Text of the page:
Answer: Camellias grow and produce the best flowers in filtered sun or partial shade. In too much sun they may suffer scald on the leaves, or the leaves may appear yellow rather than deep green. Camellias make great foundation plants where they can be shaded or protected by large trees. They are beautiful in corners, on patios, as hedges, in atriums and stand-alone. Camellias love pine trees and pine groves.
Slightly acid (pH 6), sandy or loamy is a great soil for camellias. The best camellias are usually grown in beds or in areas where the soil and surroundings offer a friendly home for them. If you choose a raised bed, clear the area and raise a bed with ties, timbers, rocks or bricks to a height of about two feet. Put down a porous ground cloth to prevent weeds. Spread your prepared soil on top of the ground cloth.
Good drainage is the "secret" to good camellias. They must have a loose, well-drained soil. A mix of 15%-25% coarse, sharp sand, mixed with 75%-85% fine pine bark mulch, is an easy, inexpensive and ideal soil mix. Camellias love a few (about 10%) pine bark "nuggets" added to the soil mix. The roots will attach themselves to these pieces of pine bark because of the air the bark holds. Add enough dolomitic limestone, about two tbs. per cubic foot of this mix, to bring it to a pH of approximately 6. (One cubic foot of soil is equivalent to 1-1/2, five-gallon paint buckets full of soil.) This is all that is needed.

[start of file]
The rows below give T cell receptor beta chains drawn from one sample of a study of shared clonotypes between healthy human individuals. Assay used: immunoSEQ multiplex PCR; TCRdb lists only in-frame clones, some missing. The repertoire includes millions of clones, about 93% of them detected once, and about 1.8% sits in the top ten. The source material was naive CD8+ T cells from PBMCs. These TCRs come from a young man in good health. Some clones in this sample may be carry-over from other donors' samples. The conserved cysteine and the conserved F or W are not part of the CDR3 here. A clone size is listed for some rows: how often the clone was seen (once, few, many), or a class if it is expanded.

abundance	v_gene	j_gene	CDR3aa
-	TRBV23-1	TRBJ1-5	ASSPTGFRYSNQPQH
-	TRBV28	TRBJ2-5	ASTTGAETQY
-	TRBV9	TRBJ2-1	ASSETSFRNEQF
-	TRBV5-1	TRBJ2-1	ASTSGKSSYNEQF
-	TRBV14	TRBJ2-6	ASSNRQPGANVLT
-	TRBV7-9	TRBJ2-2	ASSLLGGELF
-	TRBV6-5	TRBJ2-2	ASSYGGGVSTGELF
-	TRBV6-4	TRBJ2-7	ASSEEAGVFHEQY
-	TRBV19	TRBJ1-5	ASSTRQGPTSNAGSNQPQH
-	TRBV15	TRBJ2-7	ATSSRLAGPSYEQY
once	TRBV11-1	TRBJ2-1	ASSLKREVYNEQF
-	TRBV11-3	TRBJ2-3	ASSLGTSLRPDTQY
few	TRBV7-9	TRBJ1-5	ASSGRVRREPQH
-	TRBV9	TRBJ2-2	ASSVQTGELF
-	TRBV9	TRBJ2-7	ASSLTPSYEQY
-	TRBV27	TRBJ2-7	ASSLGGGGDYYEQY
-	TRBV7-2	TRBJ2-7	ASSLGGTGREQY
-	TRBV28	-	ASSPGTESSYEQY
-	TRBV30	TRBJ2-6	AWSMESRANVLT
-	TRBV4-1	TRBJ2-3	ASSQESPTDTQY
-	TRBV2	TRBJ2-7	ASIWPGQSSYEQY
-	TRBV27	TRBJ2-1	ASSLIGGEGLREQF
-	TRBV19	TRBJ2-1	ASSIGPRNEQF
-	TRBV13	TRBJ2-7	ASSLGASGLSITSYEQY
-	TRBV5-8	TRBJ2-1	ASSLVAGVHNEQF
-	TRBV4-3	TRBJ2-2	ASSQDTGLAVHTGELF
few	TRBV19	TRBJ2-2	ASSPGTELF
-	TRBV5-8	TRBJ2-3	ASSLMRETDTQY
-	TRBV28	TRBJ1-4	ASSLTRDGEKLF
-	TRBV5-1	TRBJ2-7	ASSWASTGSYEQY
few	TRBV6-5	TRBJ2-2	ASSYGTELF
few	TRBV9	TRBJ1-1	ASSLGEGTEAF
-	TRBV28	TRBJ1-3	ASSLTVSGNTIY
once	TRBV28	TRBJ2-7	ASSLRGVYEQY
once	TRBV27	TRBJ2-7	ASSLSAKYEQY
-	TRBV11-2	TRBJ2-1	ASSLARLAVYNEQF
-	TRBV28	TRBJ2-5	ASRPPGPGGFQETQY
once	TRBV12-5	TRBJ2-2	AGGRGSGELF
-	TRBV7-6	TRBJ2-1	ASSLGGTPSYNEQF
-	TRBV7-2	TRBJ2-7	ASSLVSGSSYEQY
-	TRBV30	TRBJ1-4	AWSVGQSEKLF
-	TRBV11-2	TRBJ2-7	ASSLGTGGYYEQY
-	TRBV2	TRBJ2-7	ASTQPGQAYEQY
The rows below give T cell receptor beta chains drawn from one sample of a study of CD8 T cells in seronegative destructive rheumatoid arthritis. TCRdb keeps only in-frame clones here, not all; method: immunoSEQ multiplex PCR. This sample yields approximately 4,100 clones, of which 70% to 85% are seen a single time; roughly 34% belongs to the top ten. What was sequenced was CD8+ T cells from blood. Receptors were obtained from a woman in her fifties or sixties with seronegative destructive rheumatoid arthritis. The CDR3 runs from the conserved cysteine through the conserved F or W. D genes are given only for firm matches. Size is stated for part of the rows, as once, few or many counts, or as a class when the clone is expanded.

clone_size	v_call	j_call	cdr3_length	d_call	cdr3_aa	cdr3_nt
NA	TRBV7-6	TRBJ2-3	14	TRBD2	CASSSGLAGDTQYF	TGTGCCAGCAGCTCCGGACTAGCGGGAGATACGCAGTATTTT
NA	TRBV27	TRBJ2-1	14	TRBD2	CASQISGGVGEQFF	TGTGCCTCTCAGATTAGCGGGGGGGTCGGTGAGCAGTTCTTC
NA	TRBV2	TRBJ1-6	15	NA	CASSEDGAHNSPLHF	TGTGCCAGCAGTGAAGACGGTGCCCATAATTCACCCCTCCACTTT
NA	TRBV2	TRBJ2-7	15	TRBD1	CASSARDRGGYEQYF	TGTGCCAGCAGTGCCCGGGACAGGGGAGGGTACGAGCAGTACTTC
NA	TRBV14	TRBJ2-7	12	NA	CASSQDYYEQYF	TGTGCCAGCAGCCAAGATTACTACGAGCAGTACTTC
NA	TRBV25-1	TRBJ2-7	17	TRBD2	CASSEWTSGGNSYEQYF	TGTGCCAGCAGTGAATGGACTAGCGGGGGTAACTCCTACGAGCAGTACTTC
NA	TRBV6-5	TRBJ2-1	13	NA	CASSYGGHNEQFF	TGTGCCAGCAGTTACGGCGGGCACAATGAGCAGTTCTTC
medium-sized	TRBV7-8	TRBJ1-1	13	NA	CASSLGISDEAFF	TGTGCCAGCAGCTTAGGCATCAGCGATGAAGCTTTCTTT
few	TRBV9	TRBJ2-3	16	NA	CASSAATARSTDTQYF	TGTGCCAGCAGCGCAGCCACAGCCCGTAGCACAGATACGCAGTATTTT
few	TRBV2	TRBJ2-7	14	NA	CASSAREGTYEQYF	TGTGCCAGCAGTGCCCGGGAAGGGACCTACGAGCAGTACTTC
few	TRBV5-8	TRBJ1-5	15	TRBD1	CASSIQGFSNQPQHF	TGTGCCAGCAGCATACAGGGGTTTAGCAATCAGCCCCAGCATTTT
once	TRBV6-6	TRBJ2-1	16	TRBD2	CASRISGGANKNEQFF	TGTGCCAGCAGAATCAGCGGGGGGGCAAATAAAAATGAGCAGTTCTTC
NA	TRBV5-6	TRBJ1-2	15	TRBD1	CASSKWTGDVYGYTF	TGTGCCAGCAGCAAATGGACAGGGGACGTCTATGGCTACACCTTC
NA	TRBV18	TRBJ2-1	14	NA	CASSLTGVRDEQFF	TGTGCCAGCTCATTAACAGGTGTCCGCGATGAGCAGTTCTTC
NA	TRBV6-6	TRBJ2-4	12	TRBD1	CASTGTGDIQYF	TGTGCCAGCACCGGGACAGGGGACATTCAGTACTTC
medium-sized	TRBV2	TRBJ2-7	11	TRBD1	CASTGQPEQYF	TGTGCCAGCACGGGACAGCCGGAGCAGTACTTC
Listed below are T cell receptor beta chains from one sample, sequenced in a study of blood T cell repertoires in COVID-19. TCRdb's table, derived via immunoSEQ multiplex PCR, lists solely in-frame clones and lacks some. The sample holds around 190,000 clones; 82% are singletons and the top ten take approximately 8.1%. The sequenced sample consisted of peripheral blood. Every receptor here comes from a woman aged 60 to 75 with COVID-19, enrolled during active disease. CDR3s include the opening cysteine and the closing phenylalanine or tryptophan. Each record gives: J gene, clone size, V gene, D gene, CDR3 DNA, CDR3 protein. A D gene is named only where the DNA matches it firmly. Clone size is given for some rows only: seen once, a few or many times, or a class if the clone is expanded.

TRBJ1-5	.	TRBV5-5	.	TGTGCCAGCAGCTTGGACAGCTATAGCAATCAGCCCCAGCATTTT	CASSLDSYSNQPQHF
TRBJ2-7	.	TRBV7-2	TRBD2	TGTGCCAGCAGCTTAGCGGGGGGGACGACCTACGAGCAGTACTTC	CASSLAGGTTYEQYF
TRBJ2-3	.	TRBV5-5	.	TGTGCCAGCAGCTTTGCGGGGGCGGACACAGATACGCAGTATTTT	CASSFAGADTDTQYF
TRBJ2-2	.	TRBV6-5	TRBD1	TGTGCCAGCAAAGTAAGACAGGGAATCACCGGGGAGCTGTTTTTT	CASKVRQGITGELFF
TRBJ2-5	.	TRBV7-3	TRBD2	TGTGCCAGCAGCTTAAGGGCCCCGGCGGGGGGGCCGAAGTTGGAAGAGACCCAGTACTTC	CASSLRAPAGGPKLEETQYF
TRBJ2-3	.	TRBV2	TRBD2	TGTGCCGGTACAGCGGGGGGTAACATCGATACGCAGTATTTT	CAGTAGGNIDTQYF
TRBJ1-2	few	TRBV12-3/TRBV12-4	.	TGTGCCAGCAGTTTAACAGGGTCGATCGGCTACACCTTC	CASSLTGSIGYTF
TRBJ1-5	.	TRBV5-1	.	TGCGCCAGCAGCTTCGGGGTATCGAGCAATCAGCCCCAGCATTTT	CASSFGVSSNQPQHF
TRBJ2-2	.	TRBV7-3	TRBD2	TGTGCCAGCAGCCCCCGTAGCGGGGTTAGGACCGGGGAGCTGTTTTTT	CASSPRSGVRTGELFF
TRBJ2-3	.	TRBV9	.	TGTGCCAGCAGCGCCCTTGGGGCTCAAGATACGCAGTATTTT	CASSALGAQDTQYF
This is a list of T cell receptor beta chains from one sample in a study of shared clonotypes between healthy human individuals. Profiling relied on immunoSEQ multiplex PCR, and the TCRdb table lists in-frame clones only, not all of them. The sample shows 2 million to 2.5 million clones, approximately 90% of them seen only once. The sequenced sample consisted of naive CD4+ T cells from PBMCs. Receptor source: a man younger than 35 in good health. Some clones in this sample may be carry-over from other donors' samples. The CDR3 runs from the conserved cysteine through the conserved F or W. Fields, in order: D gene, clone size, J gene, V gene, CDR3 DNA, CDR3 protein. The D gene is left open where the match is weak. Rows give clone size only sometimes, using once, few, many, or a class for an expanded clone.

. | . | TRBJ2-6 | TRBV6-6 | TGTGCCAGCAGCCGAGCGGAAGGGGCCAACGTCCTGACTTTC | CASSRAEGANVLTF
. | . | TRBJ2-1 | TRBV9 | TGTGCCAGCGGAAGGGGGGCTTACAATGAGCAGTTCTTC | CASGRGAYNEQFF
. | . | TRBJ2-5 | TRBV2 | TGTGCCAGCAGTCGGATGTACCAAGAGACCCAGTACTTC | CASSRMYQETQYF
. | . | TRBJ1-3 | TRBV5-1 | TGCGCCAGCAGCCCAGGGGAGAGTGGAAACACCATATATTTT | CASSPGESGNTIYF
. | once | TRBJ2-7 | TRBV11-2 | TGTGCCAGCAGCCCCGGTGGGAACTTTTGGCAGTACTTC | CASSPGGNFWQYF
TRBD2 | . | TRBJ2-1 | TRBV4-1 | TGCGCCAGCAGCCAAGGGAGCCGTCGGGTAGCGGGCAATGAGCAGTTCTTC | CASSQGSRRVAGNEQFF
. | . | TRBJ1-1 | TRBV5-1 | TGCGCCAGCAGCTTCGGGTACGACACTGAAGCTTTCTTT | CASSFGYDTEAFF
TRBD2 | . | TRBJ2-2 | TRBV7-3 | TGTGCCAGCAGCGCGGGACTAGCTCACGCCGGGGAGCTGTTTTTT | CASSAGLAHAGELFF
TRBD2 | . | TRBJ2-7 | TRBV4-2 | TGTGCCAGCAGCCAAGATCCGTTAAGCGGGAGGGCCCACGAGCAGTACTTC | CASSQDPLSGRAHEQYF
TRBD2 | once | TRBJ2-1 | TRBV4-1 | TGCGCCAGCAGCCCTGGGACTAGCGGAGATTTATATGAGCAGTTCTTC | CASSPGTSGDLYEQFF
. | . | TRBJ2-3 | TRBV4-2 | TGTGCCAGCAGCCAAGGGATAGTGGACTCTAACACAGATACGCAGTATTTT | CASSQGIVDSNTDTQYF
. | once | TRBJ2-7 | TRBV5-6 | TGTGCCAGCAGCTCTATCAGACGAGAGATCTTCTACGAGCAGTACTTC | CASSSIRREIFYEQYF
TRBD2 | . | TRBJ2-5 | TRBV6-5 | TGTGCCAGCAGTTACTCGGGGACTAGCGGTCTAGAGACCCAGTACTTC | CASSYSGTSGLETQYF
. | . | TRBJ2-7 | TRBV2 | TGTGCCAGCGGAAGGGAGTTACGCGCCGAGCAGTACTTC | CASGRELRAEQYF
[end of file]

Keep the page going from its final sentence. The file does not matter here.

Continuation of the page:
Distance between camellia plants really depends on and will vary with growth habit of the species and cultivars you are planting. Generally, when planting camellias in the landscape, allow a minimum of about eight feet between plants, except for planting a hedge when a distance of six feet may be okay.
Rhododendrons and azaleas grow best in a sheltered site that is not windswept, and one that receives dappled sun in the summer with little or no early morning sun in the winter. Early morning winter sun tends to heat the leaves and buds, allowing water to transpire while the roots are in frozen soil and cannot supply water to the leaves. The result is desiccation, leading to browning of the leaves and death of flower buds.
The best sites for these plants are on the north side of a building, the east side, or last, the west side. The south side of a building should be avoided unless it is protected from winter sun. If not planted near a structure, the preferred sites are those protected by windbreaks, fences, or evergreens. Rhododendrons should not be planted under a building's eaves where little or no rainfall wets the soil, unless you plan to water them during the winter months. It is also advisable to plant rhododendrons and azaleas in small groups rather than as individual specimens.
Rhodies have the same acidic soil requirements as camellias so follow the above directions to acidify your soil prior to planting.
Best wishes with your new shrubs!
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